Types

Rhinitis is categorized into three types: (i) infective rhinitis includes acute and chronic bacterial infections; (ii) nonallergic (vasomotor) rhinitis includes autonomic, hormonal, drug-induced, atrophic, and gustatory rhinitis, as well as rhinitis medicamentosa; (iii) allergic rhinitis, triggered by pollen, mold, animal dander, dust and other similar inhaled allergens.[2]

Infectious

Rhinitis is commonly caused by a viral or bacterial infection, including the common cold, which is caused by Rhinoviruses, Coronaviruses, and influenza viruses, others caused by adenoviruses, human parainfluenza viruses, human respiratory syncytial virus, enteroviruses other than rhinoviruses, and metapneumovirus, or bacterial sinusitis, which is commonly caused by Streptococcus pneumoniae, Haemophilus influenzae, and Moraxella catarrhalis. Symptoms of the common cold include rhinorrhea, sore throat (pharyngitis), cough, congestion, and slight headache.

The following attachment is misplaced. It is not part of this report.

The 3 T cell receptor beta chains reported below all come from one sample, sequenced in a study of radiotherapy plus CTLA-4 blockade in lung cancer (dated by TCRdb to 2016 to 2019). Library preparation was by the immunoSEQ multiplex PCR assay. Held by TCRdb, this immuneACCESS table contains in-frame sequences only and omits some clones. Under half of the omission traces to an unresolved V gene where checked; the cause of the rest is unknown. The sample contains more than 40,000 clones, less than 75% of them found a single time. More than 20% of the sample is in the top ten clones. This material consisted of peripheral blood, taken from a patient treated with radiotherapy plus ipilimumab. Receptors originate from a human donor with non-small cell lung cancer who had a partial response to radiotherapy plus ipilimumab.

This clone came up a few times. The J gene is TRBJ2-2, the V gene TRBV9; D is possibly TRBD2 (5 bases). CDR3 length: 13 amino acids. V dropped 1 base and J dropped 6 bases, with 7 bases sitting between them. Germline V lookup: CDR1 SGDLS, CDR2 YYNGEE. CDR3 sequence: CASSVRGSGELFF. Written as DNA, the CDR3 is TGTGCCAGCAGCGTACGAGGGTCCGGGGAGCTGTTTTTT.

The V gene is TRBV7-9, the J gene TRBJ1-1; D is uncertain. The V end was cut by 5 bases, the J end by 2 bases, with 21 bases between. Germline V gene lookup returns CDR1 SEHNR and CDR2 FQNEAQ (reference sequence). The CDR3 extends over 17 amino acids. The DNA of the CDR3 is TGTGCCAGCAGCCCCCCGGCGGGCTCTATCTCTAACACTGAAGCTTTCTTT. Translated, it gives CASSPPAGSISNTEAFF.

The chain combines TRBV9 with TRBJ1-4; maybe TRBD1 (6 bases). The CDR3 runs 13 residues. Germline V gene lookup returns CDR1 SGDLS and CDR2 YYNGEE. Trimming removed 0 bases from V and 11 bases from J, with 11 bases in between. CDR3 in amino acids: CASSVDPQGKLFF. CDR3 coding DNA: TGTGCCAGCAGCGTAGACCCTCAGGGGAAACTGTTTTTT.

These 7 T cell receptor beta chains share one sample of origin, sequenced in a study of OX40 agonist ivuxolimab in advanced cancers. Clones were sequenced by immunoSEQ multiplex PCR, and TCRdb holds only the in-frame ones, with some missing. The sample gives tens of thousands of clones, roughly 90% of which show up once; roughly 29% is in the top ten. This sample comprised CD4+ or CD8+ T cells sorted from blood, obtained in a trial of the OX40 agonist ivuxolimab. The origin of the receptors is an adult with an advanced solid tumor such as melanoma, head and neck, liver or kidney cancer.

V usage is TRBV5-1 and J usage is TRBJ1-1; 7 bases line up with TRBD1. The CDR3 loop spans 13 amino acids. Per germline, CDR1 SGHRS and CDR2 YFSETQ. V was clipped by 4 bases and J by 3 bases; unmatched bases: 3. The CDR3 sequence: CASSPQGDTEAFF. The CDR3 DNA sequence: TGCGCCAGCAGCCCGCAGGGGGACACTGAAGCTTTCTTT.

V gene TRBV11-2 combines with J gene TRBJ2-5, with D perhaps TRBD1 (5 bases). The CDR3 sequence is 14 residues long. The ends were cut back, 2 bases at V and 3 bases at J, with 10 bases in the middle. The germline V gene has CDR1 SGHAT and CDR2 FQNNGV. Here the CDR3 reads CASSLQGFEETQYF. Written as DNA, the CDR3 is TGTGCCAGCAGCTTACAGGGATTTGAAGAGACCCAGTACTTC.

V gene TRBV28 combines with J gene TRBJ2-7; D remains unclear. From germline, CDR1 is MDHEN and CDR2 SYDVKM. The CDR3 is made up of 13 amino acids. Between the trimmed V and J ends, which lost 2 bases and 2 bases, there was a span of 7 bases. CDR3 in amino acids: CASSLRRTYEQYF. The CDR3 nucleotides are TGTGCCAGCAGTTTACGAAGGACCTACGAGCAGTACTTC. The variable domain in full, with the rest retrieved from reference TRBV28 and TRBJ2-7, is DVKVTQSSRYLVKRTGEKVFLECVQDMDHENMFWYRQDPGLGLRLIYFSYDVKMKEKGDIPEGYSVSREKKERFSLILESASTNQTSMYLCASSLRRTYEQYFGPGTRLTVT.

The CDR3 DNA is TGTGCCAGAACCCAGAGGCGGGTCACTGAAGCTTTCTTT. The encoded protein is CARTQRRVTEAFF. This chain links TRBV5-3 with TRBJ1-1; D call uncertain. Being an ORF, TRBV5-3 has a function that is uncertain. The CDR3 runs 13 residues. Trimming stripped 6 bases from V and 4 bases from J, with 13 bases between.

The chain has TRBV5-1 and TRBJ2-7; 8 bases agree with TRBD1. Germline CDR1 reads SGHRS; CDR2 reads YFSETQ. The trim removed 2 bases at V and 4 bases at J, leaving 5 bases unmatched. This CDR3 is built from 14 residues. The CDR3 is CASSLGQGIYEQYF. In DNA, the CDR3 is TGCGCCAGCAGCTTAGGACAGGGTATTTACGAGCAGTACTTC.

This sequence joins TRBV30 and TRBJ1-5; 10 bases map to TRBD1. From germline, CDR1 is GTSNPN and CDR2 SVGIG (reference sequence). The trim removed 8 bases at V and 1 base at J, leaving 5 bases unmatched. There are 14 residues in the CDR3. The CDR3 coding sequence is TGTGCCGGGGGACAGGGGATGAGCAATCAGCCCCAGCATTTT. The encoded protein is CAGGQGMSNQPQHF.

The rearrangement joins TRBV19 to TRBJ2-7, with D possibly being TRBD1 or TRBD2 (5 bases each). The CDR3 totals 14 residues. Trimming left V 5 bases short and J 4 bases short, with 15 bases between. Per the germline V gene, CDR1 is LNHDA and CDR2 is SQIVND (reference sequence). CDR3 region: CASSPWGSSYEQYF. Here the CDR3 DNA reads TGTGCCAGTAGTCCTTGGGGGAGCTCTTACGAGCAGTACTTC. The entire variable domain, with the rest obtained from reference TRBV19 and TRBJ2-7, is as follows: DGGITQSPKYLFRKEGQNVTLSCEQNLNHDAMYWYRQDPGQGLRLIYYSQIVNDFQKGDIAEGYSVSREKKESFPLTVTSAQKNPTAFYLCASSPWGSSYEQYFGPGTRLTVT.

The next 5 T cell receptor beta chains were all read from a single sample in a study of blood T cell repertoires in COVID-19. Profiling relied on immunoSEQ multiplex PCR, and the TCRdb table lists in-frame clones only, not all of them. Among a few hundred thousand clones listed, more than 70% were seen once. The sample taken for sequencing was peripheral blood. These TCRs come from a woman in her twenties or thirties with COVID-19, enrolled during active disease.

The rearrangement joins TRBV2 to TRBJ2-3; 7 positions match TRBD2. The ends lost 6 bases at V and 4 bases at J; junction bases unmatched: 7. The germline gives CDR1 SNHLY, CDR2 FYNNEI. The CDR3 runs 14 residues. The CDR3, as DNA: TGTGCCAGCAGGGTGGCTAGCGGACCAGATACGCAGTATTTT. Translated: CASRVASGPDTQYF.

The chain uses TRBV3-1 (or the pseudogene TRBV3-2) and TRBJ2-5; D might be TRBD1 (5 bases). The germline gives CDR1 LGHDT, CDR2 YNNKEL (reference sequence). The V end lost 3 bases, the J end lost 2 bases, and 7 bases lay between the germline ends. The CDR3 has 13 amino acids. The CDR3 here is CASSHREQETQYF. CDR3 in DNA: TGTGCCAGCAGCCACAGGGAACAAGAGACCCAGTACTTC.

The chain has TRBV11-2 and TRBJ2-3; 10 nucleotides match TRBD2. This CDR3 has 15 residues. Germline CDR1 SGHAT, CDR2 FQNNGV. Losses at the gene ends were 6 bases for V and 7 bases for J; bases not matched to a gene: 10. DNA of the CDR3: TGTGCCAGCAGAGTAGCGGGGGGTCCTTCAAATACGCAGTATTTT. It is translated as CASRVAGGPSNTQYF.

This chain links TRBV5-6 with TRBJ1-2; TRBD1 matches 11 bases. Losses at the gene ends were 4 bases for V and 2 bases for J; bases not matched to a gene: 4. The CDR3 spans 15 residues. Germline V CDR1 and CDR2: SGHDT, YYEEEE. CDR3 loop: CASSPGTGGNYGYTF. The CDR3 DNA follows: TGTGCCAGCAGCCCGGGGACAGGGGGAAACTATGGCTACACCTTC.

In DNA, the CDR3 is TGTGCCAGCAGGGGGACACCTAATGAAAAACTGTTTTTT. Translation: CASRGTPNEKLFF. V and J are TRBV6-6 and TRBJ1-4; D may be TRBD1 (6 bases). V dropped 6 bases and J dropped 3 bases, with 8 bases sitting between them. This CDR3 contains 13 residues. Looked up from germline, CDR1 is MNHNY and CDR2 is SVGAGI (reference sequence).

Vasomotor rhinitis